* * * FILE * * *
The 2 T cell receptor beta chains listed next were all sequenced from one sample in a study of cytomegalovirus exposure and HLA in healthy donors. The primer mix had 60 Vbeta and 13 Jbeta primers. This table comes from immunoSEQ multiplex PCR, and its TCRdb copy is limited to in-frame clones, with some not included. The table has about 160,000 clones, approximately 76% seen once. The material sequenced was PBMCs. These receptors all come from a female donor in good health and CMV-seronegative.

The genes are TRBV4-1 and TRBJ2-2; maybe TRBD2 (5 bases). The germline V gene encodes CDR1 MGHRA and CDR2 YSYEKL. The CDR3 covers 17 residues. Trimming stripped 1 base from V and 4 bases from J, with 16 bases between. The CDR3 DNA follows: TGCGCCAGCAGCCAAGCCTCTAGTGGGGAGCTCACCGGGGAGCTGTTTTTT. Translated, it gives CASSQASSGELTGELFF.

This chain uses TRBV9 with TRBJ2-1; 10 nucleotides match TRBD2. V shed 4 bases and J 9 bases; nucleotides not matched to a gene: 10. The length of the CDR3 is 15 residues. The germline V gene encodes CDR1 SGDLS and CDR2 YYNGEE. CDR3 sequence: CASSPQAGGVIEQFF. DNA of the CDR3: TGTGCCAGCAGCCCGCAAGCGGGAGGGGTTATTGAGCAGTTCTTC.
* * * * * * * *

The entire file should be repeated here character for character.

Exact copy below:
The 2 T cell receptor beta chains listed next were all sequenced from one sample in a study of cytomegalovirus exposure and HLA in healthy donors. The primer mix had 60 Vbeta and 13 Jbeta primers. This table comes from immunoSEQ multiplex PCR, and its TCRdb copy is limited to in-frame clones, with some not included. The table has about 160,000 clones, approximately 76% seen once. The material sequenced was PBMCs. These receptors all come from a female donor in good health and CMV-seronegative.

The genes are TRBV4-1 and TRBJ2-2; maybe TRBD2 (5 bases). The germline V gene encodes CDR1 MGHRA and CDR2 YSYEKL. The CDR3 covers 17 residues. Trimming stripped 1 base from V and 4 bases from J, with 16 bases between. The CDR3 DNA follows: TGCGCCAGCAGCCAAGCCTCTAGTGGGGAGCTCACCGGGGAGCTGTTTTTT. Translated, it gives CASSQASSGELTGELFF.

This chain uses TRBV9 with TRBJ2-1; 10 nucleotides match TRBD2. V shed 4 bases and J 9 bases; nucleotides not matched to a gene: 10. The length of the CDR3 is 15 residues. The germline V gene encodes CDR1 SGDLS and CDR2 YYNGEE. CDR3 sequence: CASSPQAGGVIEQFF. DNA of the CDR3: TGTGCCAGCAGCCCGCAAGCGGGAGGGGTTATTGAGCAGTTCTTC.